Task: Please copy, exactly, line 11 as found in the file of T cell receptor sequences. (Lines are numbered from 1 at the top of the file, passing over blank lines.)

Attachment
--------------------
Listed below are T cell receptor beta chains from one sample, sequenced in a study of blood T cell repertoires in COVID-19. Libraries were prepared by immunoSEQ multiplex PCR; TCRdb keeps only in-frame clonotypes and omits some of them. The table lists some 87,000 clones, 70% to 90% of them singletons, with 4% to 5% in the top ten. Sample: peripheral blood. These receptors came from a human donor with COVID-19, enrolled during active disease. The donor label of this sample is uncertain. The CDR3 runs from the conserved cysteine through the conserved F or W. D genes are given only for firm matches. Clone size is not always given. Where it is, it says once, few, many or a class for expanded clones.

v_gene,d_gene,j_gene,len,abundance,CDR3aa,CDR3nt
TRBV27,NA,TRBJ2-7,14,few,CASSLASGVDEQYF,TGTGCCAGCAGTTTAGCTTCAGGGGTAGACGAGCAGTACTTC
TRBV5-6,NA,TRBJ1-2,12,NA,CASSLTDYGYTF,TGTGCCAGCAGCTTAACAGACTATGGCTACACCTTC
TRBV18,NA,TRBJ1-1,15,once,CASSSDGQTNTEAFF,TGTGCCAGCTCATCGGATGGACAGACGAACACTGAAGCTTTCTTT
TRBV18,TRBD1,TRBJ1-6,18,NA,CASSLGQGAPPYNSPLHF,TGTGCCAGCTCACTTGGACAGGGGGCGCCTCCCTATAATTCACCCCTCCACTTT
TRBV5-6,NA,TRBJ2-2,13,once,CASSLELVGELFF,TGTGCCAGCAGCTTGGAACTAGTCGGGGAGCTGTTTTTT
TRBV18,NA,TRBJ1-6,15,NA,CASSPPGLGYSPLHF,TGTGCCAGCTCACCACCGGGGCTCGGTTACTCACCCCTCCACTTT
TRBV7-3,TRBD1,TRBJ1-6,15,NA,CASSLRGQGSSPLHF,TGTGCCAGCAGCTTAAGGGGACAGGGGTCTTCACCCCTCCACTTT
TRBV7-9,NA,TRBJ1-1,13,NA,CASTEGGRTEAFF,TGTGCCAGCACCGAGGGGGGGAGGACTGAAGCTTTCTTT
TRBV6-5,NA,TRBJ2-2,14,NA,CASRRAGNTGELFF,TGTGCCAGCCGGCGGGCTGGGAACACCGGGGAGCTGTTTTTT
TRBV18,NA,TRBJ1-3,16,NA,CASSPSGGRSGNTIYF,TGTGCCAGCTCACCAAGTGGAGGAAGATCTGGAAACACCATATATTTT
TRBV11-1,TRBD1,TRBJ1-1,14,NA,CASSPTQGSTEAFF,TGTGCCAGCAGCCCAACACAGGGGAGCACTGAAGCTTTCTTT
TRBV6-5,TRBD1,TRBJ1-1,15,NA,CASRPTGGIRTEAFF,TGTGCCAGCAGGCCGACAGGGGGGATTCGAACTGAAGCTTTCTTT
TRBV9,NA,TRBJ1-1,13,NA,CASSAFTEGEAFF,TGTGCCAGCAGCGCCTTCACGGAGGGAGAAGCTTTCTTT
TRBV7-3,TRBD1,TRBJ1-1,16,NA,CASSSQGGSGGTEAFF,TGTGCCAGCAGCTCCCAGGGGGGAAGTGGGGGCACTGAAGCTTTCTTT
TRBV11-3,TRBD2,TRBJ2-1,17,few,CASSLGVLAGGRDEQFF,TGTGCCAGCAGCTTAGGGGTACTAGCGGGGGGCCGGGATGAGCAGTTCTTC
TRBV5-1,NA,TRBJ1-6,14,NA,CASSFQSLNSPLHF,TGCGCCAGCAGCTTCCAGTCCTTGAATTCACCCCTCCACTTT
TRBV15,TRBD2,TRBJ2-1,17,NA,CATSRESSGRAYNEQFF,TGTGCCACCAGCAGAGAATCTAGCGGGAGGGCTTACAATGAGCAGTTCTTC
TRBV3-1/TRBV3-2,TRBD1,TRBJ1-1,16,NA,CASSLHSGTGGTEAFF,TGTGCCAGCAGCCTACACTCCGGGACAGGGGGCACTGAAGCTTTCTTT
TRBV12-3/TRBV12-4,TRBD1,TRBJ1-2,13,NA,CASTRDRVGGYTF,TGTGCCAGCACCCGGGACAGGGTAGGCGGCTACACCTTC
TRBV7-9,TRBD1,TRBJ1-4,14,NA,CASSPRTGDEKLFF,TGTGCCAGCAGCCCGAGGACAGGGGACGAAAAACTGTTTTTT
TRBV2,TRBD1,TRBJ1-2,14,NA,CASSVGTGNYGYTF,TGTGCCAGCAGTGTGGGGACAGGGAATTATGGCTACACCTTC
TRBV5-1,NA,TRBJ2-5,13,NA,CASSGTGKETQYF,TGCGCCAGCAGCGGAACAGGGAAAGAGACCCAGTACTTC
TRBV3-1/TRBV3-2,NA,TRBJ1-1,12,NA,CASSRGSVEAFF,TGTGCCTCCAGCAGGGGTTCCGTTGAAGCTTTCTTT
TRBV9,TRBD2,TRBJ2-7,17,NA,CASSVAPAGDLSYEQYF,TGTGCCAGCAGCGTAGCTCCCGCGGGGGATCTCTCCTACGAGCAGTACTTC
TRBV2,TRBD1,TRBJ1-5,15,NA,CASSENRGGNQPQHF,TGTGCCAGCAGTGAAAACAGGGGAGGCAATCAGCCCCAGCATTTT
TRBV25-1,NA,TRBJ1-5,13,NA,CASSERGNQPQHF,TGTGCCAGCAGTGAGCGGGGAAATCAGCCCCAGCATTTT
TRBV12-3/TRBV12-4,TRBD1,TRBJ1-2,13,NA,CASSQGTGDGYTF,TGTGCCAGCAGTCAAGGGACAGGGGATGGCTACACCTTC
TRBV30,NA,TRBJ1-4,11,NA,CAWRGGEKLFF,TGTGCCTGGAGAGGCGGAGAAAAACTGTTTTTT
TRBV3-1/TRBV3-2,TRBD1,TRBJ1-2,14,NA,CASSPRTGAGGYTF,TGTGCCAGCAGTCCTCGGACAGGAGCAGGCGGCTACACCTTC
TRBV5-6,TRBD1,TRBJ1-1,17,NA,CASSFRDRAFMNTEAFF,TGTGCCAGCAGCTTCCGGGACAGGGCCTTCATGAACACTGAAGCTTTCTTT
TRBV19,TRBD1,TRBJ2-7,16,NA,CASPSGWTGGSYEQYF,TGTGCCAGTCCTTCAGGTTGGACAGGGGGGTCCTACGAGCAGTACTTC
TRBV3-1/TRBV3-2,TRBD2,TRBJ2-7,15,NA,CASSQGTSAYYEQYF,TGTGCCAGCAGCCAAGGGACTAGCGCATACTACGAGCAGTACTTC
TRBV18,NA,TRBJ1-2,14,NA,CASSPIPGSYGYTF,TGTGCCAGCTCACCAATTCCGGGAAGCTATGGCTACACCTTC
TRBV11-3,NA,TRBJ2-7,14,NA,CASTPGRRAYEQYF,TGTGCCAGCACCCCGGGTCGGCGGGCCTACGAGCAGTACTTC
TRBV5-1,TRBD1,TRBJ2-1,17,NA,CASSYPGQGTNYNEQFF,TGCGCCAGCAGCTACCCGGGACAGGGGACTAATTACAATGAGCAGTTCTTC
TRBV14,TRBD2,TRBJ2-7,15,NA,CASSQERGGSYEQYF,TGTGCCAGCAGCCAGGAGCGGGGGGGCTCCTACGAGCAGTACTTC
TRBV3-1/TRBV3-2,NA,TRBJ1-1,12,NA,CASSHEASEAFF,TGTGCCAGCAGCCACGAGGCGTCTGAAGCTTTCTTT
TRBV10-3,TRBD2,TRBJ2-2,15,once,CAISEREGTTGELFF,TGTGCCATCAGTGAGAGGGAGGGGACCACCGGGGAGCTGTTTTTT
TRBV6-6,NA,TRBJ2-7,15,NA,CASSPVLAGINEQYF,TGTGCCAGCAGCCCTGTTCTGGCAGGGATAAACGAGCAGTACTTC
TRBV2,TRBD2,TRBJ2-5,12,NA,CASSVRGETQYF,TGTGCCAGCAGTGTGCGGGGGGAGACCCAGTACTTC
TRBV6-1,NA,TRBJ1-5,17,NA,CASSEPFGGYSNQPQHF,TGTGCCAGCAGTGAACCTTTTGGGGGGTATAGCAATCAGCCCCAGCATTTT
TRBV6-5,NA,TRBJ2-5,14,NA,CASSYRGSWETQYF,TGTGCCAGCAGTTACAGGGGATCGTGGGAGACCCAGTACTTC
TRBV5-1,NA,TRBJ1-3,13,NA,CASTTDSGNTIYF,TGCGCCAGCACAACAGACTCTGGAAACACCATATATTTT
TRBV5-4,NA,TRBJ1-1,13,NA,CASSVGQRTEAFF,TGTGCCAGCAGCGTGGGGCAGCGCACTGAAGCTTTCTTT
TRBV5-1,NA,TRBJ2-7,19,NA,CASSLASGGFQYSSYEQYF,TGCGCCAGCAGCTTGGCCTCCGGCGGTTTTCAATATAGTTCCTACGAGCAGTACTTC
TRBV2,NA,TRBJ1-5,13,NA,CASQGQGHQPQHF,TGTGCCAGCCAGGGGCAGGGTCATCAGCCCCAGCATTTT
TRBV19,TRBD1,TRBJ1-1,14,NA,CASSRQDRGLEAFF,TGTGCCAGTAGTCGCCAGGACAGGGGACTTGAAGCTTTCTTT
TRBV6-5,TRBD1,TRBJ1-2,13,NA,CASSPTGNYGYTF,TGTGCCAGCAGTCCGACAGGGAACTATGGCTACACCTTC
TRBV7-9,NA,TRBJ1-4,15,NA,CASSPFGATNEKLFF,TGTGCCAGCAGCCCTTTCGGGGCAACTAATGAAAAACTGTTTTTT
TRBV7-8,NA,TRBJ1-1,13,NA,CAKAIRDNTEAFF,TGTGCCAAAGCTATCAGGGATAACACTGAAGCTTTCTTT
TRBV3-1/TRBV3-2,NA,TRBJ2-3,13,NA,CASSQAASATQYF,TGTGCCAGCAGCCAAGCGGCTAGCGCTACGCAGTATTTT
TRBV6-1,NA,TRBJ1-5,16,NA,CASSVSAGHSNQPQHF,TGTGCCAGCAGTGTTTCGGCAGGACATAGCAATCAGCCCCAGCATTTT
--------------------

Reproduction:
TRBV6-5,NA,TRBJ2-2,14,NA,CASRRAGNTGELFF,TGTGCCAGCCGGCGGGCTGGGAACACCGGGGAGCTGTTTTTT